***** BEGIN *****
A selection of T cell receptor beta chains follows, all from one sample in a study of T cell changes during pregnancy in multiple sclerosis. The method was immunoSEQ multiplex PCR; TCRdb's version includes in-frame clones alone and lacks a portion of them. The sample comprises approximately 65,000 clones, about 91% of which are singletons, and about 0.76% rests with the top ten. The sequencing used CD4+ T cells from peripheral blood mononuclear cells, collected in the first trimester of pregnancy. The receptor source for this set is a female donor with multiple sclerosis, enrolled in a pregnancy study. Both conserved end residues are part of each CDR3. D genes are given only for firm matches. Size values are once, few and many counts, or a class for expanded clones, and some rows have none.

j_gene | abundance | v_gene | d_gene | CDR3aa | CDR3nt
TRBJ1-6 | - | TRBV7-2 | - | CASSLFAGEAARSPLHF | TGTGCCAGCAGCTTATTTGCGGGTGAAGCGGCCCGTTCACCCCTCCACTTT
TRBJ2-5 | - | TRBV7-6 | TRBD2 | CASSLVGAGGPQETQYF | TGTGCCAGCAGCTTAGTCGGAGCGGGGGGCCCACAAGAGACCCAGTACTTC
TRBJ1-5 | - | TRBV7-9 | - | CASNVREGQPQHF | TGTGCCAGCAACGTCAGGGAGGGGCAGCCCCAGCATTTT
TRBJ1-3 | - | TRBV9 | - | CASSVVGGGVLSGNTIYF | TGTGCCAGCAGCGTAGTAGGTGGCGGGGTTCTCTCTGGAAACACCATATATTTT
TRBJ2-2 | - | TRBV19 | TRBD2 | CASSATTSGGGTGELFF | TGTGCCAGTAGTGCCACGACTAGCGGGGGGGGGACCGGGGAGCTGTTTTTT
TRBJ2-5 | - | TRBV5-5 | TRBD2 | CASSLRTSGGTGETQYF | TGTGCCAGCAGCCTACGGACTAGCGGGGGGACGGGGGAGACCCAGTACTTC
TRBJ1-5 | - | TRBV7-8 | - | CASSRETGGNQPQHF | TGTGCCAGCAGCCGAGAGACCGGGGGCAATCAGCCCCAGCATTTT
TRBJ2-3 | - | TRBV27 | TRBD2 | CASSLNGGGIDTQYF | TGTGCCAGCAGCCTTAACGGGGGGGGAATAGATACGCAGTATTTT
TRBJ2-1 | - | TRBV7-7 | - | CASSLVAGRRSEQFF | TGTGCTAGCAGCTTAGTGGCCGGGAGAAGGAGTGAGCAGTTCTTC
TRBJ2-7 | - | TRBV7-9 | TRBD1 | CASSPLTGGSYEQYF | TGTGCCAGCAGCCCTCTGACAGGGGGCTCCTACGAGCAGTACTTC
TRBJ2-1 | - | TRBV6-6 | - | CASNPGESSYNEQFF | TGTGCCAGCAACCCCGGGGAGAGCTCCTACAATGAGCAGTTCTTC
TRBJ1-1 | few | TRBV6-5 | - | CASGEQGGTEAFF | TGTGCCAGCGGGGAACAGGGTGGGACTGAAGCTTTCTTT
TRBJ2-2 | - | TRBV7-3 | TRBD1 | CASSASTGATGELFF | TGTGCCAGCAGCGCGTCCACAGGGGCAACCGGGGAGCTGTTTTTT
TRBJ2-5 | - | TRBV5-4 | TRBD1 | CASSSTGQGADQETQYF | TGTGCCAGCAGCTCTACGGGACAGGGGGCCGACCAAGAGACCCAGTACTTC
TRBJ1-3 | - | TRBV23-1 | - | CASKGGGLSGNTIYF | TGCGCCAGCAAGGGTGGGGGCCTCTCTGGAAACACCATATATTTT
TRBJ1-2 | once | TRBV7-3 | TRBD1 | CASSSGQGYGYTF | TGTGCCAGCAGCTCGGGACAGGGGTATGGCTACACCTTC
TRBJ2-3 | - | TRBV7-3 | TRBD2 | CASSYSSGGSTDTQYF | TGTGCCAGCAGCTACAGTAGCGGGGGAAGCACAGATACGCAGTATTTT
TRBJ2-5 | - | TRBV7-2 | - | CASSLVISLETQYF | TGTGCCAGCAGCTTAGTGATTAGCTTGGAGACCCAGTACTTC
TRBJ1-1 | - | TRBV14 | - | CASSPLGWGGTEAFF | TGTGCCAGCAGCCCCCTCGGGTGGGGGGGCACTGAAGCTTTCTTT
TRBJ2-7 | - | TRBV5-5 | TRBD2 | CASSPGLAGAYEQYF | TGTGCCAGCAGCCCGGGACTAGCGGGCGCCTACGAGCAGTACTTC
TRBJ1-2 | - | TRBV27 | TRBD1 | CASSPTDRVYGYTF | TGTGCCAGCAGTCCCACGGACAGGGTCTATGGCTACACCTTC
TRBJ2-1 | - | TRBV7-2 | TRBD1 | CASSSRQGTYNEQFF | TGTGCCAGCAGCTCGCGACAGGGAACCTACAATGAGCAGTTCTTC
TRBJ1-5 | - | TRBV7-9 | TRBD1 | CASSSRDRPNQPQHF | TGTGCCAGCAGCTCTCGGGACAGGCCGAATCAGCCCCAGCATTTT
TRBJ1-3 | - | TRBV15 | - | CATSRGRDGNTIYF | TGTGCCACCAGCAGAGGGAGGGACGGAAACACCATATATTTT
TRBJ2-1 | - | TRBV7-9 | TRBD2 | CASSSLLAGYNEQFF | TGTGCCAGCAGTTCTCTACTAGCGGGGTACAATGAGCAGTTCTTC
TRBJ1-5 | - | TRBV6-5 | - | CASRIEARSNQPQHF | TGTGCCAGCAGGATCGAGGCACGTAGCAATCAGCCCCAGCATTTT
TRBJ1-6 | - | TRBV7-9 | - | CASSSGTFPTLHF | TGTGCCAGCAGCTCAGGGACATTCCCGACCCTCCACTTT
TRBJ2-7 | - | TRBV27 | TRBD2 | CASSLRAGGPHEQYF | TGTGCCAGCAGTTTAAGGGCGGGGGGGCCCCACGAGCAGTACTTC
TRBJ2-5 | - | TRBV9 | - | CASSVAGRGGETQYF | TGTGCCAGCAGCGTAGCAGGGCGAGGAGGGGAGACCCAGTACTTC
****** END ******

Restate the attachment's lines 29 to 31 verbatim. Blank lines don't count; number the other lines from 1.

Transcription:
TRBJ1-6 | - | TRBV7-9 | - | CASSSGTFPTLHF | TGTGCCAGCAGCTCAGGGACATTCCCGACCCTCCACTTT
TRBJ2-7 | - | TRBV27 | TRBD2 | CASSLRAGGPHEQYF | TGTGCCAGCAGTTTAAGGGCGGGGGGGCCCCACGAGCAGTACTTC
TRBJ2-5 | - | TRBV9 | - | CASSVAGRGGETQYF | TGTGCCAGCAGCGTAGCAGGGCGAGGAGGGGAGACCCAGTACTTC